Genome-wide scans identify novel and known genomic regions affecting fertility in Bonga sheep - a prolific sub-Saharan African sheep
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Asrat Dolebo, Mesele Abera, Aynalem Haile, Mourad Rekik, Barbara Rischkowsky, Max F. Rothschild, Joram Mwacharo. (13/3/2019). Genome-wide scans identify novel and known genomic regions affecting fertility in Bonga sheep - a prolific sub-Saharan African sheep.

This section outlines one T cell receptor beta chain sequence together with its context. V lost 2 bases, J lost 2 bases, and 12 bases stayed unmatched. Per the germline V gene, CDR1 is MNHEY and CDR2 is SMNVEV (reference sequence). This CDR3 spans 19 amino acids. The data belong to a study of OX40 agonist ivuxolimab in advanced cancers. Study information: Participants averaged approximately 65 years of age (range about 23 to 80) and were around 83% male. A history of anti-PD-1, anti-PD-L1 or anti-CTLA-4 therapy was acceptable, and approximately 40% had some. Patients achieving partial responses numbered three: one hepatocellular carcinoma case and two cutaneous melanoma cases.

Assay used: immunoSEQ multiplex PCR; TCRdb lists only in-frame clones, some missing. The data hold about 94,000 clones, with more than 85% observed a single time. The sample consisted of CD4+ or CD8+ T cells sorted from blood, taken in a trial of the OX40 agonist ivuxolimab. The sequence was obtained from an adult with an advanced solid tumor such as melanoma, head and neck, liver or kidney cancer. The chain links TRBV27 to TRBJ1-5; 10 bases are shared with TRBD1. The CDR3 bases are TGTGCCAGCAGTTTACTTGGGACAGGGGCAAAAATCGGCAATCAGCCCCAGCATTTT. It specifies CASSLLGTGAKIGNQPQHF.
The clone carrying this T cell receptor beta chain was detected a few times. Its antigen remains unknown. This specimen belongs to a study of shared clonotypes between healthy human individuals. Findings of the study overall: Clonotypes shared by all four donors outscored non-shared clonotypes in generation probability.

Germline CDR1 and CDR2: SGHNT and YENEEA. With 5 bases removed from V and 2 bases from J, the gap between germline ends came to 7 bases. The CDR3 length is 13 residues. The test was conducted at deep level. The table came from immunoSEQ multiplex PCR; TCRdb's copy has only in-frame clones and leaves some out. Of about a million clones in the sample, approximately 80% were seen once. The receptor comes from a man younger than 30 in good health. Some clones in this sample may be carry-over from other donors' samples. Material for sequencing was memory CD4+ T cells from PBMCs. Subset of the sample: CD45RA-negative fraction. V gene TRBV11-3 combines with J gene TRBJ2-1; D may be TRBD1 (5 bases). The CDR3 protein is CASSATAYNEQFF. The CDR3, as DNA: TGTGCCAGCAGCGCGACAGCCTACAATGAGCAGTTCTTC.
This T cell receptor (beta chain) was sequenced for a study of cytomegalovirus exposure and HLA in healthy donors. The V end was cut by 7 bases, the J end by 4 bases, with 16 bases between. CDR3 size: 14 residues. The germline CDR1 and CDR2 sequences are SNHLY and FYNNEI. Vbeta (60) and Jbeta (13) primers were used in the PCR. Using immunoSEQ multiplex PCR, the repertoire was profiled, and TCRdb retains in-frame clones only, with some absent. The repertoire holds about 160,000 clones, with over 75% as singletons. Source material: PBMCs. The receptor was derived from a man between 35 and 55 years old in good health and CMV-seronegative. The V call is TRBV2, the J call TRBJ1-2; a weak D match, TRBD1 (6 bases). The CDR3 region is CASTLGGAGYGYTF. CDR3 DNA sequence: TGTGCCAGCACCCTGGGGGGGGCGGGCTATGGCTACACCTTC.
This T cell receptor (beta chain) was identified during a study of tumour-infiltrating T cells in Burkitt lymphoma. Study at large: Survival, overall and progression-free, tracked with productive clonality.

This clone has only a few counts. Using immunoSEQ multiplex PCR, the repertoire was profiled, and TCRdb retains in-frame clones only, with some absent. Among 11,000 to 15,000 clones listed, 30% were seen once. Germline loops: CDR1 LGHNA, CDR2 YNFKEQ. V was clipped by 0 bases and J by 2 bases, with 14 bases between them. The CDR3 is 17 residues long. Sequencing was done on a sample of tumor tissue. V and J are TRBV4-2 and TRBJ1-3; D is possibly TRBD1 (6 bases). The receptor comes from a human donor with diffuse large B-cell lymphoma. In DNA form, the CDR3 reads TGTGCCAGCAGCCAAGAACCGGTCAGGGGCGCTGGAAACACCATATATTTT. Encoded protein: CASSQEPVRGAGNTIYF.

Maximizing the number of offspring born per female (reproductive efficiency/success), is an important trait in the livestock industry that is closely associated with fertility traits. However, fertility is a complicated trait, and little is known about the regions of the genome influencing it in most livestock species. We conducted a selection signature analysis using genome-wide genotype data from the prolific Bonga sheep in Ethiopia and identified 41 candidate regions associated with fertility and reproduction traits. The analyses confirmed the presence of selection signatures in genomic regions that span or lie adjacent to two genes, GDF5 and BMP15, that are known to be associated with prolificacy. We also identified several candidate regions that spanned several genes underlying female and male reproduction physiology that have never been reported before in prolific sheep. These include maintenance of pregnancy, reproduction function, ovarian fertility, follicular growth and development, early pregnancy success and transcriptional regulation during embryogenesis in females and spermatogenesis and testicular maturation in males and in general fertilization and conception success. The results reported herein provide, for the first time, the findings of a genome-wide scan providing insights into the genetic basis of fertility and therefore reproductive success in a sub-Saharan African breed of sheep. They confirm the complexity of the genetic mechanisms underlying fertility and hence reproduction success while demonstrating that the underlying genetic basis of prolificacy is a function of the major genes with minor effects as well as multiple other genes enhancing male and female reproductive function.